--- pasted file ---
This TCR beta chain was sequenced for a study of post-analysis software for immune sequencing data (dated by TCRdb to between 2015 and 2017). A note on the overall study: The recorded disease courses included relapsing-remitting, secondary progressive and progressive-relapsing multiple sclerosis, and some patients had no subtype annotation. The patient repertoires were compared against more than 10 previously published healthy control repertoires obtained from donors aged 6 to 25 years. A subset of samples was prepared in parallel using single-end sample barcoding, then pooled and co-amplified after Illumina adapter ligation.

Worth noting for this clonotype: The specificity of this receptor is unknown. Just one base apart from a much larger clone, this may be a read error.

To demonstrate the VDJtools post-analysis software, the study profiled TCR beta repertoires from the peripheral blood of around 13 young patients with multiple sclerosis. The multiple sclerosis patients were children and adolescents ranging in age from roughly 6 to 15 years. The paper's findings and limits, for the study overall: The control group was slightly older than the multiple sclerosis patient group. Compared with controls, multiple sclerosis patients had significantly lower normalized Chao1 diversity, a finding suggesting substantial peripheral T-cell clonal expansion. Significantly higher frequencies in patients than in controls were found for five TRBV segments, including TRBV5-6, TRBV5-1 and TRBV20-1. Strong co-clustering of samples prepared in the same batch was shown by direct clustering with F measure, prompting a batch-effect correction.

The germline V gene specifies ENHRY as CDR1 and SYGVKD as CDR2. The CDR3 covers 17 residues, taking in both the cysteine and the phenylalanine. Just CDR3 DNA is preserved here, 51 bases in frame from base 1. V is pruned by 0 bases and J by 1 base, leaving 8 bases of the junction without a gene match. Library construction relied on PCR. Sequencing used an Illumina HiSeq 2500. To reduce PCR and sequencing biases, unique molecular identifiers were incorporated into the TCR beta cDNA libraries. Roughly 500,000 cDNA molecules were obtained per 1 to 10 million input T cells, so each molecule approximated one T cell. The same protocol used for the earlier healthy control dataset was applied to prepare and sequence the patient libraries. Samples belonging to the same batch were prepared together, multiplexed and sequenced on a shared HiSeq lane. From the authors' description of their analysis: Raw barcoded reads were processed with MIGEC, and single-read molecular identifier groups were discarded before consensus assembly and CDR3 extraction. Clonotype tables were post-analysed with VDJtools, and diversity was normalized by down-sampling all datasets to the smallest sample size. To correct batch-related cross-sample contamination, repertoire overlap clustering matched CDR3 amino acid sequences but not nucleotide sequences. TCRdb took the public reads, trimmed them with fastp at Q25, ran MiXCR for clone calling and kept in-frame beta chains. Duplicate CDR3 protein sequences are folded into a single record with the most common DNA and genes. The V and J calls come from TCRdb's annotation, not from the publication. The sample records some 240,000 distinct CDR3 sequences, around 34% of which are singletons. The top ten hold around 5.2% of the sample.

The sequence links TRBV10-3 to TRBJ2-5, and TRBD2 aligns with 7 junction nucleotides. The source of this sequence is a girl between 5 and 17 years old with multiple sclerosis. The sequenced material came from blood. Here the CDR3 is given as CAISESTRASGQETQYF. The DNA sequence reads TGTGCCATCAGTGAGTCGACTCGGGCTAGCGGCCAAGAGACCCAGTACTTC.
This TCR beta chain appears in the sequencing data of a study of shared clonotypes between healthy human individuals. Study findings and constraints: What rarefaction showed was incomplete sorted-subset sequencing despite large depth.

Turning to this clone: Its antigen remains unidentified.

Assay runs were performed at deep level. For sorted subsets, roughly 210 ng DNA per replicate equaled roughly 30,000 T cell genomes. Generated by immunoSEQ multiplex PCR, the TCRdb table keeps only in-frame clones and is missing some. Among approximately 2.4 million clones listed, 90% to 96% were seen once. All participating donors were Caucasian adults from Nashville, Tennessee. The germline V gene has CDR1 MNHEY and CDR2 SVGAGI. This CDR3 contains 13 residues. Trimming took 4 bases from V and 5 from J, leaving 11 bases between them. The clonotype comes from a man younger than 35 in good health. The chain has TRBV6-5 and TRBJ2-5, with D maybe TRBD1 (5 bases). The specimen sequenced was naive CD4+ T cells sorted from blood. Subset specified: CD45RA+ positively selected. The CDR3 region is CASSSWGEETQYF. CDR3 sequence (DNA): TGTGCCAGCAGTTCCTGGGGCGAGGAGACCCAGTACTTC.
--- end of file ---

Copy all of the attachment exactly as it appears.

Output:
This TCR beta chain was sequenced for a study of post-analysis software for immune sequencing data (dated by TCRdb to between 2015 and 2017). A note on the overall study: The recorded disease courses included relapsing-remitting, secondary progressive and progressive-relapsing multiple sclerosis, and some patients had no subtype annotation. The patient repertoires were compared against more than 10 previously published healthy control repertoires obtained from donors aged 6 to 25 years. A subset of samples was prepared in parallel using single-end sample barcoding, then pooled and co-amplified after Illumina adapter ligation.

Worth noting for this clonotype: The specificity of this receptor is unknown. Just one base apart from a much larger clone, this may be a read error.

To demonstrate the VDJtools post-analysis software, the study profiled TCR beta repertoires from the peripheral blood of around 13 young patients with multiple sclerosis. The multiple sclerosis patients were children and adolescents ranging in age from roughly 6 to 15 years. The paper's findings and limits, for the study overall: The control group was slightly older than the multiple sclerosis patient group. Compared with controls, multiple sclerosis patients had significantly lower normalized Chao1 diversity, a finding suggesting substantial peripheral T-cell clonal expansion. Significantly higher frequencies in patients than in controls were found for five TRBV segments, including TRBV5-6, TRBV5-1 and TRBV20-1. Strong co-clustering of samples prepared in the same batch was shown by direct clustering with F measure, prompting a batch-effect correction.

The germline V gene specifies ENHRY as CDR1 and SYGVKD as CDR2. The CDR3 covers 17 residues, taking in both the cysteine and the phenylalanine. Just CDR3 DNA is preserved here, 51 bases in frame from base 1. V is pruned by 0 bases and J by 1 base, leaving 8 bases of the junction without a gene match. Library construction relied on PCR. Sequencing used an Illumina HiSeq 2500. To reduce PCR and sequencing biases, unique molecular identifiers were incorporated into the TCR beta cDNA libraries. Roughly 500,000 cDNA molecules were obtained per 1 to 10 million input T cells, so each molecule approximated one T cell. The same protocol used for the earlier healthy control dataset was applied to prepare and sequence the patient libraries. Samples belonging to the same batch were prepared together, multiplexed and sequenced on a shared HiSeq lane. From the authors' description of their analysis: Raw barcoded reads were processed with MIGEC, and single-read molecular identifier groups were discarded before consensus assembly and CDR3 extraction. Clonotype tables were post-analysed with VDJtools, and diversity was normalized by down-sampling all datasets to the smallest sample size. To correct batch-related cross-sample contamination, repertoire overlap clustering matched CDR3 amino acid sequences but not nucleotide sequences. TCRdb took the public reads, trimmed them with fastp at Q25, ran MiXCR for clone calling and kept in-frame beta chains. Duplicate CDR3 protein sequences are folded into a single record with the most common DNA and genes. The V and J calls come from TCRdb's annotation, not from the publication. The sample records some 240,000 distinct CDR3 sequences, around 34% of which are singletons. The top ten hold around 5.2% of the sample.

The sequence links TRBV10-3 to TRBJ2-5, and TRBD2 aligns with 7 junction nucleotides. The source of this sequence is a girl between 5 and 17 years old with multiple sclerosis. The sequenced material came from blood. Here the CDR3 is given as CAISESTRASGQETQYF. The DNA sequence reads TGTGCCATCAGTGAGTCGACTCGGGCTAGCGGCCAAGAGACCCAGTACTTC.
This TCR beta chain appears in the sequencing data of a study of shared clonotypes between healthy human individuals. Study findings and constraints: What rarefaction showed was incomplete sorted-subset sequencing despite large depth.

Turning to this clone: Its antigen remains unidentified.

Assay runs were performed at deep level. For sorted subsets, roughly 210 ng DNA per replicate equaled roughly 30,000 T cell genomes. Generated by immunoSEQ multiplex PCR, the TCRdb table keeps only in-frame clones and is missing some. Among approximately 2.4 million clones listed, 90% to 96% were seen once. All participating donors were Caucasian adults from Nashville, Tennessee. The germline V gene has CDR1 MNHEY and CDR2 SVGAGI. This CDR3 contains 13 residues. Trimming took 4 bases from V and 5 from J, leaving 11 bases between them. The clonotype comes from a man younger than 35 in good health. The chain has TRBV6-5 and TRBJ2-5, with D maybe TRBD1 (5 bases). The specimen sequenced was naive CD4+ T cells sorted from blood. Subset specified: CD45RA+ positively selected. The CDR3 region is CASSSWGEETQYF. CDR3 sequence (DNA): TGTGCCAGCAGTTCCTGGGGCGAGGAGACCCAGTACTTC.